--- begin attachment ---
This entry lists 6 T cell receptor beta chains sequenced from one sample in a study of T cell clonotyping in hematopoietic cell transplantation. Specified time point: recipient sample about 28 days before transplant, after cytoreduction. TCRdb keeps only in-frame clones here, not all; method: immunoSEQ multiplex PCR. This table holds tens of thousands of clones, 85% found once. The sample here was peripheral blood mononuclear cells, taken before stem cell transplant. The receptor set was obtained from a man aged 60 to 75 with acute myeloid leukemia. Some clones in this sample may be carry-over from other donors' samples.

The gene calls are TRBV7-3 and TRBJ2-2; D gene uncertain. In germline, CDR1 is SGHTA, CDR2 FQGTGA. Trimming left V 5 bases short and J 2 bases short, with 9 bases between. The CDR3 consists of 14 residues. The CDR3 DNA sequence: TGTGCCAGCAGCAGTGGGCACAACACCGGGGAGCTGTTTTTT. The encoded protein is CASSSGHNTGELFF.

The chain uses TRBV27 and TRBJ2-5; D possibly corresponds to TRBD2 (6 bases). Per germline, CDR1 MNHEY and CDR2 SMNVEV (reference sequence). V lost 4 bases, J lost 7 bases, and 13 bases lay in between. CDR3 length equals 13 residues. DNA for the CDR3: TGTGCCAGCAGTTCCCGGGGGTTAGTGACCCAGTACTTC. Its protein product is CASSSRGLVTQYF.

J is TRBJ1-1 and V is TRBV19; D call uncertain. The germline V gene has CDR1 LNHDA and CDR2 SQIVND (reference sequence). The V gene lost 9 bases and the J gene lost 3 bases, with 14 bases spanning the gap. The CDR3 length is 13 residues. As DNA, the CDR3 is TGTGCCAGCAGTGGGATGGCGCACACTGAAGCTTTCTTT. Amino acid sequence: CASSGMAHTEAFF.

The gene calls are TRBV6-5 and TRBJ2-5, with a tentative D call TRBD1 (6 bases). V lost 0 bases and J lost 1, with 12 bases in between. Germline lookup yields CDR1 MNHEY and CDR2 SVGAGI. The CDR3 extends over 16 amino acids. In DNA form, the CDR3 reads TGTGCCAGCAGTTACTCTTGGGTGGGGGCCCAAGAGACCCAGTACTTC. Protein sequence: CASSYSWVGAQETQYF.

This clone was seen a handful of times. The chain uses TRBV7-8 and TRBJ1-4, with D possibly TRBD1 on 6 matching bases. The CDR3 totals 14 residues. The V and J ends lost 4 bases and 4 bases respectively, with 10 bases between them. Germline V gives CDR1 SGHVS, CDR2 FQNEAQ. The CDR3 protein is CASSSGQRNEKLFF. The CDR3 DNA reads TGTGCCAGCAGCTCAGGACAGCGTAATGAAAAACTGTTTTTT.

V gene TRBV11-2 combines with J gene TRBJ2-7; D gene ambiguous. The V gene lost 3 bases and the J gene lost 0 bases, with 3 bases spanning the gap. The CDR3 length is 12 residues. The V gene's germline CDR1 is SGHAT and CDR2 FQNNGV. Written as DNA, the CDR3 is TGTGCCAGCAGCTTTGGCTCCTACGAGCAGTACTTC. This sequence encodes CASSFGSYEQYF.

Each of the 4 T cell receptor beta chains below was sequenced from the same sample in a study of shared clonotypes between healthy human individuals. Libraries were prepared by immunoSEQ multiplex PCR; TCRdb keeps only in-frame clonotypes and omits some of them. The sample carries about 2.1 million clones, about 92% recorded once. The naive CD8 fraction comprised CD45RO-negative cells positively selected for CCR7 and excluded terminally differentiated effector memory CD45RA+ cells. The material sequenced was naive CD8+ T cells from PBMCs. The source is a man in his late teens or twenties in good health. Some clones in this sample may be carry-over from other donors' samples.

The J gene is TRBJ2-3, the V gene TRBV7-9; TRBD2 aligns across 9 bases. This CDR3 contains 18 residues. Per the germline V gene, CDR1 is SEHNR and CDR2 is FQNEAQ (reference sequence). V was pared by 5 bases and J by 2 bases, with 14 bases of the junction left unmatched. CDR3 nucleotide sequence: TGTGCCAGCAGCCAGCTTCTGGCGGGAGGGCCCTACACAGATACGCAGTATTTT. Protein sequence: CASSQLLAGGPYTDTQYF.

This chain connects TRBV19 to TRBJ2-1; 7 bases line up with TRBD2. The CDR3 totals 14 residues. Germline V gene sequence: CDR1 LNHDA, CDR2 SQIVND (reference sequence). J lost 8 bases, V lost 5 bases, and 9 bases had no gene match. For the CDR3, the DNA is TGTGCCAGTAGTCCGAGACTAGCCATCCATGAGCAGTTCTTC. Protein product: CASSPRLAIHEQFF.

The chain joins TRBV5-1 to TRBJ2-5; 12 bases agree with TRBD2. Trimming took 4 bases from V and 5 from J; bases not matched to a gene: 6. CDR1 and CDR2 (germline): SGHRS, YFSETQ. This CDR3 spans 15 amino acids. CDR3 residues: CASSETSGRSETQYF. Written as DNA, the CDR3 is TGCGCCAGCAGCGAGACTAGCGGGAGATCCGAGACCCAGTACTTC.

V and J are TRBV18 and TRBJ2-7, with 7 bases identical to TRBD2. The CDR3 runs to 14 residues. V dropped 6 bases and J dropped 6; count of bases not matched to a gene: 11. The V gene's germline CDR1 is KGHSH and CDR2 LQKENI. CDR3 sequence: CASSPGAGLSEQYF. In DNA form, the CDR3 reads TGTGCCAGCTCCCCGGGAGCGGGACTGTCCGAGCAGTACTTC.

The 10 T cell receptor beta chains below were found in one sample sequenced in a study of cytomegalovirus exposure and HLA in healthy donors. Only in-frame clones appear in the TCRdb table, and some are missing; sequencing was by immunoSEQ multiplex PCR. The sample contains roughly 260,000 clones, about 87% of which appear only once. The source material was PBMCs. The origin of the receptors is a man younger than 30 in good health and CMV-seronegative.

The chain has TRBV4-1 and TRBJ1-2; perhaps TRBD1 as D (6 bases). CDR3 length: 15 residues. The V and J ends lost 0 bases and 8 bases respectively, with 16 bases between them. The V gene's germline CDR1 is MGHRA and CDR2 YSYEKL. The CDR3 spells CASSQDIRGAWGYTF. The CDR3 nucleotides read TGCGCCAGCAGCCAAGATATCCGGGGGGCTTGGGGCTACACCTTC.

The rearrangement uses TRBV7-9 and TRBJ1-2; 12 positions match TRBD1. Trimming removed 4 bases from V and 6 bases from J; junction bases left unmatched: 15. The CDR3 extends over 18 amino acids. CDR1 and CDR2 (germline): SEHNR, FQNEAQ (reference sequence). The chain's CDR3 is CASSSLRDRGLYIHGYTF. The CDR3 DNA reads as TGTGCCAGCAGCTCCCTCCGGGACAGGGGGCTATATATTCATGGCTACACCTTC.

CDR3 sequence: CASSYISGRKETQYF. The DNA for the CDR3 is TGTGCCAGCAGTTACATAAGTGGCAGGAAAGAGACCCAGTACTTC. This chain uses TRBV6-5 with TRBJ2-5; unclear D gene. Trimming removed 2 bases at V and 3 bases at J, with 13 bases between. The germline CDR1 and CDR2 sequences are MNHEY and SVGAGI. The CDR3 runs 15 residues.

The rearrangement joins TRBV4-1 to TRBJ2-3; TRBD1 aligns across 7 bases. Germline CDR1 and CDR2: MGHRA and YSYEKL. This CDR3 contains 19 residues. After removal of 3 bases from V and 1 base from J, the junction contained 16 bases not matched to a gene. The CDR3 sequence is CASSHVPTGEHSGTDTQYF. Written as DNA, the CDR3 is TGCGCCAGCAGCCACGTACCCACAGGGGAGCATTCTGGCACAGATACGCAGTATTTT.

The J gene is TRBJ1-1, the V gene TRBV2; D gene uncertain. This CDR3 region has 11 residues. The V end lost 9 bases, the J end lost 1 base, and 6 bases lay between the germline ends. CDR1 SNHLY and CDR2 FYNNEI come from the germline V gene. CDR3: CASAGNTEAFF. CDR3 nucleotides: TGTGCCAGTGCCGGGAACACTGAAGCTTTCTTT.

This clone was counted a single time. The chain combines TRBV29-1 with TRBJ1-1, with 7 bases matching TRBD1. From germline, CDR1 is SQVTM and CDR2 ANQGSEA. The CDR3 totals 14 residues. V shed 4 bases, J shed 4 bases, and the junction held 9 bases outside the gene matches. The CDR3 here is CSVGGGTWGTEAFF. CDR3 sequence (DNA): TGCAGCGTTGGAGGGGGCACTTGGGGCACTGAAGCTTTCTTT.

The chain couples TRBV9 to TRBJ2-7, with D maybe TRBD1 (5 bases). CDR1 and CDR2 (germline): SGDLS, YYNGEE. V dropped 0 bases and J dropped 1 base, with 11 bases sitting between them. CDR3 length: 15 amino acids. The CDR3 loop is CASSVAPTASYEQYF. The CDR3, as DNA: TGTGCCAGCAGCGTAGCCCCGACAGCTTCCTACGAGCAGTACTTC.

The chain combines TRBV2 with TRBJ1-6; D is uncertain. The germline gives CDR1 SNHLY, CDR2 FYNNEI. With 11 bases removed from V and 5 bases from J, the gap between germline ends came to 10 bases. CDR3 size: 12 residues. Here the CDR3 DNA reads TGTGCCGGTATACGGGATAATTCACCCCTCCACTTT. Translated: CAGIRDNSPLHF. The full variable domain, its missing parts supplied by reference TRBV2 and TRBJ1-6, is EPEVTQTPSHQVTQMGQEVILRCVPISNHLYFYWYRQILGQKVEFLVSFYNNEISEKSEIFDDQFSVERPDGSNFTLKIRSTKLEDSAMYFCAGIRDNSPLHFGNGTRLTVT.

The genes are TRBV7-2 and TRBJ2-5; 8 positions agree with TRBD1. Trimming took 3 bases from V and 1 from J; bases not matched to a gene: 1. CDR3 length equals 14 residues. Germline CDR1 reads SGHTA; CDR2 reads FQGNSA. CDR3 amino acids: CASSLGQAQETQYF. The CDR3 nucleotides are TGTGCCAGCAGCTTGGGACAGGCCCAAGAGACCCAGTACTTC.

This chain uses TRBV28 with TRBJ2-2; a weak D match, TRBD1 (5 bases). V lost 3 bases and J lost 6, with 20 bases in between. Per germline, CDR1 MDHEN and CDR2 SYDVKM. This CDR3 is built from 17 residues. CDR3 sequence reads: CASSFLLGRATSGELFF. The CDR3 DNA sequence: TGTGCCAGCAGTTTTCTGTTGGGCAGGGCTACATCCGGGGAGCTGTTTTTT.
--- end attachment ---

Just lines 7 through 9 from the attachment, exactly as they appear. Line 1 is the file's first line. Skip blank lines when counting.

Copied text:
V gene TRBV11-2 combines with J gene TRBJ2-7; D gene ambiguous. The V gene lost 3 bases and the J gene lost 0 bases, with 3 bases spanning the gap. The CDR3 length is 12 residues. The V gene's germline CDR1 is SGHAT and CDR2 FQNNGV. Written as DNA, the CDR3 is TGTGCCAGCAGCTTTGGCTCCTACGAGCAGTACTTC. This sequence encodes CASSFGSYEQYF.

Each of the 4 T cell receptor beta chains below was sequenced from the same sample in a study of shared clonotypes between healthy human individuals. Libraries were prepared by immunoSEQ multiplex PCR; TCRdb keeps only in-frame clonotypes and omits some of them. The sample carries about 2.1 million clones, about 92% recorded once. The naive CD8 fraction comprised CD45RO-negative cells positively selected for CCR7 and excluded terminally differentiated effector memory CD45RA+ cells. The material sequenced was naive CD8+ T cells from PBMCs. The source is a man in his late teens or twenties in good health. Some clones in this sample may be carry-over from other donors' samples.

The J gene is TRBJ2-3, the V gene TRBV7-9; TRBD2 aligns across 9 bases. This CDR3 contains 18 residues. Per the germline V gene, CDR1 is SEHNR and CDR2 is FQNEAQ (reference sequence). V was pared by 5 bases and J by 2 bases, with 14 bases of the junction left unmatched. CDR3 nucleotide sequence: TGTGCCAGCAGCCAGCTTCTGGCGGGAGGGCCCTACACAGATACGCAGTATTTT. Protein sequence: CASSQLLAGGPYTDTQYF.